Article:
21 September 2019

New CPD guidance for established barristers available now

We have now published our CPD guidance for established practitioners on our website.

You should consider this as the main source of guidance from the BSB about how to comply with the new CPD arrangements. The guidance has been developed with input from the many barristers whom we have met at our CPD meetings around the country.  We hope this will make our guidance as helpful as possible.

The guidance contains:

  • A summary of the rules relating to the new CPD scheme for established practitioners;
  • Advice about how to record and evidence the CPD activities that you undertake;
  • A list of the types of CPD activities that could count as CPD within the new scheme;
  • Thoughts on how best to reflect on your annual CPD activities; and
  • Information about our supervision and enforcement approach to the new scheme (which will reserve disciplinary action only as a "last resort").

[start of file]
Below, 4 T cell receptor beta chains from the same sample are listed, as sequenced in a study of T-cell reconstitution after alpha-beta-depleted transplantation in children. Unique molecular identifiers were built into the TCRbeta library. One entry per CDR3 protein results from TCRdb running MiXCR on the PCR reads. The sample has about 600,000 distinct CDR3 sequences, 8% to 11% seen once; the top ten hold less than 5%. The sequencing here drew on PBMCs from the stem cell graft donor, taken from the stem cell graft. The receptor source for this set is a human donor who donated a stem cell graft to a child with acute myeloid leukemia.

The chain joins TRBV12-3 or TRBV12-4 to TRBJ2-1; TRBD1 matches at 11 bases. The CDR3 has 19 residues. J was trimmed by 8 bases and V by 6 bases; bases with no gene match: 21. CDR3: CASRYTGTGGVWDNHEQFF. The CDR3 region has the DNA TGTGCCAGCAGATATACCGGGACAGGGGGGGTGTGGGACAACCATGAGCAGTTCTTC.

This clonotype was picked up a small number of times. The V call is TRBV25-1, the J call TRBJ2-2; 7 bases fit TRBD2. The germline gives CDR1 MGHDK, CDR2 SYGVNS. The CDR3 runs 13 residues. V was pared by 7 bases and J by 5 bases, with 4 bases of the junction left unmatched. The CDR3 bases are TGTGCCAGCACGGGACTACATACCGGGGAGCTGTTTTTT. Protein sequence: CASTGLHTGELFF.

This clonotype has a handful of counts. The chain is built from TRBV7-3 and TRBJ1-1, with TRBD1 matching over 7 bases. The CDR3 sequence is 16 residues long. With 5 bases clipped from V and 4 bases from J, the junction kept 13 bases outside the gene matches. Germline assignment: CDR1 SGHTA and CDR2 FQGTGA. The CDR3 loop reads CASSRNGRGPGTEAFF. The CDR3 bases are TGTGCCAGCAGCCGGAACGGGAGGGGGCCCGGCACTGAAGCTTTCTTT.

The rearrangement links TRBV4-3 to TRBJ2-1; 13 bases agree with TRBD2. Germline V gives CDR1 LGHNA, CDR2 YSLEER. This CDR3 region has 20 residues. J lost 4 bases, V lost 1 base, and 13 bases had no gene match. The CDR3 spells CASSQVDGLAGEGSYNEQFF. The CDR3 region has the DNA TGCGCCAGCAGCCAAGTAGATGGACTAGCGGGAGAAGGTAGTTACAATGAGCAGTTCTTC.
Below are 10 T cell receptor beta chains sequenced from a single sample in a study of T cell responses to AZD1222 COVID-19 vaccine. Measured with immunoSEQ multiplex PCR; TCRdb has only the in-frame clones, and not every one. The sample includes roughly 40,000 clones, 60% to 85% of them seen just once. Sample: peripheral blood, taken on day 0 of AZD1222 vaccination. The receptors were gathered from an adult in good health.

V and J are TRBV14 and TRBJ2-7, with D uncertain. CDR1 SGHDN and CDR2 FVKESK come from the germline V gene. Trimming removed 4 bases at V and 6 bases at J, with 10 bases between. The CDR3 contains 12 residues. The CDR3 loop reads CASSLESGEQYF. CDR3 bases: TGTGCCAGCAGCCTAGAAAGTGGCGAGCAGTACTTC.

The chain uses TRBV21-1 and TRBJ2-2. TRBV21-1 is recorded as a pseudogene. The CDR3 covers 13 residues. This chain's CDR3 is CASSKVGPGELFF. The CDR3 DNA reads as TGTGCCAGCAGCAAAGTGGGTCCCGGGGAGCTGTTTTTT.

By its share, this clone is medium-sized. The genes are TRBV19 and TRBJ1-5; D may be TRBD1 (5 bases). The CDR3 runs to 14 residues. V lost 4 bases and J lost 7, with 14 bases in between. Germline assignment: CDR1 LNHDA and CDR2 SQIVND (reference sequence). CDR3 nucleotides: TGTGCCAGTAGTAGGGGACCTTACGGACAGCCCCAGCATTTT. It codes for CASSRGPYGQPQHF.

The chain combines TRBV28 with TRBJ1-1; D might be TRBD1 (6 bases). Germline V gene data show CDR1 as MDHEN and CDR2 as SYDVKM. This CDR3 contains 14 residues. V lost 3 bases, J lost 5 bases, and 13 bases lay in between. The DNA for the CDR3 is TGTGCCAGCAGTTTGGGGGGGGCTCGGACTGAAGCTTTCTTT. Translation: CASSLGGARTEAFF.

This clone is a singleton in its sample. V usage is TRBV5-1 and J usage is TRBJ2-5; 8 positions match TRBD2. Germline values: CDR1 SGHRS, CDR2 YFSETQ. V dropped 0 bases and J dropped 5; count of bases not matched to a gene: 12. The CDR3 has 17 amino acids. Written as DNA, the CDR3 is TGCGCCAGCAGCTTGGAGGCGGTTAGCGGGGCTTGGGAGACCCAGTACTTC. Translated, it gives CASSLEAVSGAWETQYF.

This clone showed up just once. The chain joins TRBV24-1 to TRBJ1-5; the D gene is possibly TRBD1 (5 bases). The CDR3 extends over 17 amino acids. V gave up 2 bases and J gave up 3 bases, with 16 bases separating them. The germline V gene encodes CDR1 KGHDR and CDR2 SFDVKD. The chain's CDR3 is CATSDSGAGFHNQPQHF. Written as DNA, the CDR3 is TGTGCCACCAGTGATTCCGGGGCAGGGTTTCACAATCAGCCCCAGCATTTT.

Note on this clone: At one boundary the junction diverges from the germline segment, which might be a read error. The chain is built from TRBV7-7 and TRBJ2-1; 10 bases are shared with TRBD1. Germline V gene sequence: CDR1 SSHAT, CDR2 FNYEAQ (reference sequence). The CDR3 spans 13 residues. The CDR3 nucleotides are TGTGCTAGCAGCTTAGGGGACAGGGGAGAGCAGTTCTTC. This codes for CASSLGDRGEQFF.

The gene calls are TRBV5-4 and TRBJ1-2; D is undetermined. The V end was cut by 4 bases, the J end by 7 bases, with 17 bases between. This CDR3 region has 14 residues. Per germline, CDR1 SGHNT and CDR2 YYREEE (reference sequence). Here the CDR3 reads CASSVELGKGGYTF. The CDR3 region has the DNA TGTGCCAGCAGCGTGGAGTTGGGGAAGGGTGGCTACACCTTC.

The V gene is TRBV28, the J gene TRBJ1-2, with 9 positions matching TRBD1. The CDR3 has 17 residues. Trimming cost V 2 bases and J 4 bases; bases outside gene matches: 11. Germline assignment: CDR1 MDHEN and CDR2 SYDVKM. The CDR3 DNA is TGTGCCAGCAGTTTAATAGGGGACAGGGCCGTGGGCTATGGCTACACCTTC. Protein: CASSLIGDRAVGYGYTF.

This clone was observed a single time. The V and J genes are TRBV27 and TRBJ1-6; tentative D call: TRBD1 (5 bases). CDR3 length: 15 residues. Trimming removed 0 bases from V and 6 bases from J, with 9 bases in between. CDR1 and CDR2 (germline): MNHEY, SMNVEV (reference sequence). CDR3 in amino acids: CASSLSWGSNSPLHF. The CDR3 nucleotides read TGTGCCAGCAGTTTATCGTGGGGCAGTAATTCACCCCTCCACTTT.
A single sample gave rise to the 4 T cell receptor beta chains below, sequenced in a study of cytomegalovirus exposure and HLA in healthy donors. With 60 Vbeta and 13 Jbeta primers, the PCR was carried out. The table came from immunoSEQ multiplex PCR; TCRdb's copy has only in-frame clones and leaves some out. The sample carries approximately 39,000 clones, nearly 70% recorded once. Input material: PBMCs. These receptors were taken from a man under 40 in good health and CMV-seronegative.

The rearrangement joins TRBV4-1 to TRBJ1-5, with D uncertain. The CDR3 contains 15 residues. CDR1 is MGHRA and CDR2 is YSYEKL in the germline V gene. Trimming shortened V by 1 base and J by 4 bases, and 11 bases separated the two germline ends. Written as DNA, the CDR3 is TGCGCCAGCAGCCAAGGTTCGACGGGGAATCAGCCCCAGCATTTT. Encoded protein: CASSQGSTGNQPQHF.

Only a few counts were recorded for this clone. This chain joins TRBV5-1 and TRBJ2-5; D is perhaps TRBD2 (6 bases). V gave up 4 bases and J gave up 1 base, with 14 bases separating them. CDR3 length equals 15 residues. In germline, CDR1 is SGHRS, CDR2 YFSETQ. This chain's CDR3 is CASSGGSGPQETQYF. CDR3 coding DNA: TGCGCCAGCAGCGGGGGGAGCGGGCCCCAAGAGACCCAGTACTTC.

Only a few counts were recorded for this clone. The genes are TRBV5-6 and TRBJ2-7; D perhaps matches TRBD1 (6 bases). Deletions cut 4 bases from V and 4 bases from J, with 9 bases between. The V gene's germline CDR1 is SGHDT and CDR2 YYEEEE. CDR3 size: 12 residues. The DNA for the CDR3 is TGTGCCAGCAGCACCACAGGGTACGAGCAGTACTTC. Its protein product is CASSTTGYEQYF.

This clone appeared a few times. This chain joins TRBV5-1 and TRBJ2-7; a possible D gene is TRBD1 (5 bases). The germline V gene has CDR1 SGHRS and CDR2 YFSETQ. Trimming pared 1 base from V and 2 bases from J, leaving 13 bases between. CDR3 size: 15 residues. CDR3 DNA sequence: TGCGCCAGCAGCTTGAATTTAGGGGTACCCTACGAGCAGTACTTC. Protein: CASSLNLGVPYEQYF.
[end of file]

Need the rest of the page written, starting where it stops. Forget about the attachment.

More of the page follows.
We have also published guidance for Heads of Chambers, a  template to help you prepare your CPD plans, frequently asked questions and a helpful example of a record, which are all available on our website.

Please register to watch a recording of our recent CPD webinar for barristers. This contains an explanation of the new scheme by our Director General, Dr Vanessa Davies and our responses to a range of questions from practitioners during the live event.

More than 800 people have watched the CPD webinar 

The new arrangements for CPD are the result of an extensive consultation exercise which started two years ago.

Did you know that 76 barristers participated in the 2015 CPD pilot?

The benefits of the new CPD scheme for established practitioners

  • The new scheme is much more flexible with no fixed number of hours.
  • A much wider range of activities is permitted.
  • The accreditation requirement is removed - our interim accreditation scheme closes at the end of the year.
  • A much lighter touch approach to enforcement - better regulatory value for money.
  • You no longer need to apply for extensions of time or waivers when returning to practise as a barrister.